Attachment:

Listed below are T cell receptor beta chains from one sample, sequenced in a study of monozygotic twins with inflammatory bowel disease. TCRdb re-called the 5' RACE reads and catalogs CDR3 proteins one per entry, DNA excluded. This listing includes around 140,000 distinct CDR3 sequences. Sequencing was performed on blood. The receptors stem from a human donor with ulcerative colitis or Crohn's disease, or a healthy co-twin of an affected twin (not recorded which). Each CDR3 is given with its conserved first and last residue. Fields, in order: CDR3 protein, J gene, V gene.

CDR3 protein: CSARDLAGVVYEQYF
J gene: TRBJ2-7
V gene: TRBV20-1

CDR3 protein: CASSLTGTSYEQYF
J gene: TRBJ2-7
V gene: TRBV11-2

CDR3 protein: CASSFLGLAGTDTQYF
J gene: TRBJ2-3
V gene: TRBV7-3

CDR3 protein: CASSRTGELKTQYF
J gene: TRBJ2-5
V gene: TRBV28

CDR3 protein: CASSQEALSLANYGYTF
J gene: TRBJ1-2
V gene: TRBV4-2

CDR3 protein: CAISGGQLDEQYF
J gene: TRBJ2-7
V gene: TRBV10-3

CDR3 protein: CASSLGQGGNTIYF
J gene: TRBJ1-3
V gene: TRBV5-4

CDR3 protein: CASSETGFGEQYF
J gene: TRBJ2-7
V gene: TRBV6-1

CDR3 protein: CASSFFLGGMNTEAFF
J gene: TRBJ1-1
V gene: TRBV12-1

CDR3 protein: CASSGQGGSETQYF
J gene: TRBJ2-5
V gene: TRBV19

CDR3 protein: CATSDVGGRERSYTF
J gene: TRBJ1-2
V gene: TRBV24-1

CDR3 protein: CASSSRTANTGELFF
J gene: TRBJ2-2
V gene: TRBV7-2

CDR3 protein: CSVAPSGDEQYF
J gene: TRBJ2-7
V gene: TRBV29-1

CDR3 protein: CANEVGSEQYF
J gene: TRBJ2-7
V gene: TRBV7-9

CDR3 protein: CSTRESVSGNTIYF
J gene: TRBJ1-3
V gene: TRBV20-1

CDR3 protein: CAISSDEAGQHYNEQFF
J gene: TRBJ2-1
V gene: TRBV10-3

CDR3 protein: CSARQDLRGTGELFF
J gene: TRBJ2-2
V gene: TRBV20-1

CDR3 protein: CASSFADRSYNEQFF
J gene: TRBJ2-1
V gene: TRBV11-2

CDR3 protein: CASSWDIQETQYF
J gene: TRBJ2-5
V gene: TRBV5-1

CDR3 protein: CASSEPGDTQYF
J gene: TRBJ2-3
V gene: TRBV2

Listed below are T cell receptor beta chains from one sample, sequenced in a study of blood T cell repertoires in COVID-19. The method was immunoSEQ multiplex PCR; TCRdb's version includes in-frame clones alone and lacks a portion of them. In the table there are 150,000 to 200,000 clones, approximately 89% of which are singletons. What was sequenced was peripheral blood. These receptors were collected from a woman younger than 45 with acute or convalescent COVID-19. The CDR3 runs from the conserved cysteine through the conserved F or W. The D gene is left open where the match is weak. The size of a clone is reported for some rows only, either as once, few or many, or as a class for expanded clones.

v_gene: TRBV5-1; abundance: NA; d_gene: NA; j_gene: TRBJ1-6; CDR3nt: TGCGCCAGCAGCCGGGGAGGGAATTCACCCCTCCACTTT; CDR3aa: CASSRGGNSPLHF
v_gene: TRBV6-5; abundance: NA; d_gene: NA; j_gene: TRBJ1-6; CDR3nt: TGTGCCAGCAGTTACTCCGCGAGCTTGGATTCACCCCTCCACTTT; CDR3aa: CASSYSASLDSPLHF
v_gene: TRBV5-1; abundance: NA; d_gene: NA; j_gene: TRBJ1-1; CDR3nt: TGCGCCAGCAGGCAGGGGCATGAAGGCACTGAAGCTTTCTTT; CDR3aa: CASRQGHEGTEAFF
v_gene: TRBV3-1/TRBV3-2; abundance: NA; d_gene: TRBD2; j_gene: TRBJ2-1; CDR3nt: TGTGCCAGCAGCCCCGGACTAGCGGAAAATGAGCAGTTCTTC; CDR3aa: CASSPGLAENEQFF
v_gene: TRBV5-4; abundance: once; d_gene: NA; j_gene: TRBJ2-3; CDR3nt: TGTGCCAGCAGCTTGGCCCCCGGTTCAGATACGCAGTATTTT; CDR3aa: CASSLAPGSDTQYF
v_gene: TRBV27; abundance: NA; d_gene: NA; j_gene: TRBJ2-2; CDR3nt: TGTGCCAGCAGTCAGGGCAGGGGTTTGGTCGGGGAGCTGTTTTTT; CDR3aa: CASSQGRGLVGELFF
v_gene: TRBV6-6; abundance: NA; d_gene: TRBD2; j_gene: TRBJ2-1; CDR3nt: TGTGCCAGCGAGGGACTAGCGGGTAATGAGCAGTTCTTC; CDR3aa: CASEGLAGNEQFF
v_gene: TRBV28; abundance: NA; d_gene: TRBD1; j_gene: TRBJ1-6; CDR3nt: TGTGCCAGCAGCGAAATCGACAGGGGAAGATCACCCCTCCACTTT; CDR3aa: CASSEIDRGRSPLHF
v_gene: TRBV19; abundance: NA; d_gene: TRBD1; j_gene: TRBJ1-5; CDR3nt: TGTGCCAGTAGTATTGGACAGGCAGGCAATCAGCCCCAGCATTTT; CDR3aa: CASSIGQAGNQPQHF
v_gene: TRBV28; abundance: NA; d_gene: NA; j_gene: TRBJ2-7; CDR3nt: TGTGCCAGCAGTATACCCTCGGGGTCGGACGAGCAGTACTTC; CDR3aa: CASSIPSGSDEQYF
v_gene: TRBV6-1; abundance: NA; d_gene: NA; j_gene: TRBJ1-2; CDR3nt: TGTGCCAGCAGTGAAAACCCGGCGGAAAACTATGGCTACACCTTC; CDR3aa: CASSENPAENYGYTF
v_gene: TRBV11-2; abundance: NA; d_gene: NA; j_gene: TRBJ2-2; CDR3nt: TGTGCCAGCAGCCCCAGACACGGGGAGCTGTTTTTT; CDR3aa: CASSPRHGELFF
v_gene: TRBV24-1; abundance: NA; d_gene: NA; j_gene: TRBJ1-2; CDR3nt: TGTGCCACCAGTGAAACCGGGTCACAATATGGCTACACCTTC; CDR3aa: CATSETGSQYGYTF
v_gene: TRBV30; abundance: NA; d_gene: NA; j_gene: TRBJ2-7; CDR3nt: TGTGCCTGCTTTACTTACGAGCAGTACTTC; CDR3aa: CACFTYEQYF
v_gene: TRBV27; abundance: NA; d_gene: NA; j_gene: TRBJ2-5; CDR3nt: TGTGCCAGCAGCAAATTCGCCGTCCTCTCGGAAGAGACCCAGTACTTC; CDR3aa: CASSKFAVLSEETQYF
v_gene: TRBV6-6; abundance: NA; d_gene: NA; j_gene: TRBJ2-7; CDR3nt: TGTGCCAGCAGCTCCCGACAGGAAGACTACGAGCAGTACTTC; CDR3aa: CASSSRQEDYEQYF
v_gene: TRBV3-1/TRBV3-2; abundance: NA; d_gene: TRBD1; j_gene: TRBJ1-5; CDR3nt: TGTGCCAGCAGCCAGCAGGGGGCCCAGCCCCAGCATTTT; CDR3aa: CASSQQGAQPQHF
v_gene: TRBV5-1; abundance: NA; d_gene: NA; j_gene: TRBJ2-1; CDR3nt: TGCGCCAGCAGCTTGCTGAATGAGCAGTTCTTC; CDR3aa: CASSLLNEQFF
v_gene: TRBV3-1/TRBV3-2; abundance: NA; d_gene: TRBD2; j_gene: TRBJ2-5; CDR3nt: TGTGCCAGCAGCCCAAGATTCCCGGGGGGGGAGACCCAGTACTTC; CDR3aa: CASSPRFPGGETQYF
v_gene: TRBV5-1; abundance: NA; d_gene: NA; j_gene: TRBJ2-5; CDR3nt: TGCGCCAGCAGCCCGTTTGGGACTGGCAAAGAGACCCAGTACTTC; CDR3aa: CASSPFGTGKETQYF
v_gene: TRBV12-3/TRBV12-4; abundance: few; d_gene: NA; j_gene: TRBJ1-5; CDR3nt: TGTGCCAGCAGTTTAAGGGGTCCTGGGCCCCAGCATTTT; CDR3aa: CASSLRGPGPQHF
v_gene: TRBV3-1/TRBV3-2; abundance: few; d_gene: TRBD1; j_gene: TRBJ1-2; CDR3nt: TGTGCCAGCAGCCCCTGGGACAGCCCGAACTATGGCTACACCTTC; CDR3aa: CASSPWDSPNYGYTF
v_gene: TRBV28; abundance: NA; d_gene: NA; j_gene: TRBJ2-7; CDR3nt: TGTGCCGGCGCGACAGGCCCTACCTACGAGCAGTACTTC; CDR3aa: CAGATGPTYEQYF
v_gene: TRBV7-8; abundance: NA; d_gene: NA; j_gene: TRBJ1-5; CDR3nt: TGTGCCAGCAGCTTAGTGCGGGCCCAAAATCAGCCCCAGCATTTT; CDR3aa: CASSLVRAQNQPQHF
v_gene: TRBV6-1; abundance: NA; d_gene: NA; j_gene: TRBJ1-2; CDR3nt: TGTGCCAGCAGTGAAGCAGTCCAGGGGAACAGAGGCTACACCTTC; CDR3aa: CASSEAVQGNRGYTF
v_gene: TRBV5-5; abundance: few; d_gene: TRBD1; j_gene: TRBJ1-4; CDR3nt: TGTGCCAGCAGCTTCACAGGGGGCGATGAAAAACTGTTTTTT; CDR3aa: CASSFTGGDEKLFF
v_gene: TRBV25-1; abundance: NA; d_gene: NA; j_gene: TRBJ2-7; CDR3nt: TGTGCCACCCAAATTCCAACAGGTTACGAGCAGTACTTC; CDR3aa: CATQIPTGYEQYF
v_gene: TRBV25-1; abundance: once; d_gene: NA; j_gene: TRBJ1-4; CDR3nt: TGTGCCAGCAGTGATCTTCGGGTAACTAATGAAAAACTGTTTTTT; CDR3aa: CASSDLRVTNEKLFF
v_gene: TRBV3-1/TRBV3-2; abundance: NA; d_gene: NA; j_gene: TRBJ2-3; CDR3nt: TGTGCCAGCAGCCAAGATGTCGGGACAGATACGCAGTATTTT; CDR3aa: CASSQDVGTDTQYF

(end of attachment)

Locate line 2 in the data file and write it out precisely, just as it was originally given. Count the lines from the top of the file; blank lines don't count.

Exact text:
CDR3 protein: CSARDLAGVVYEQYF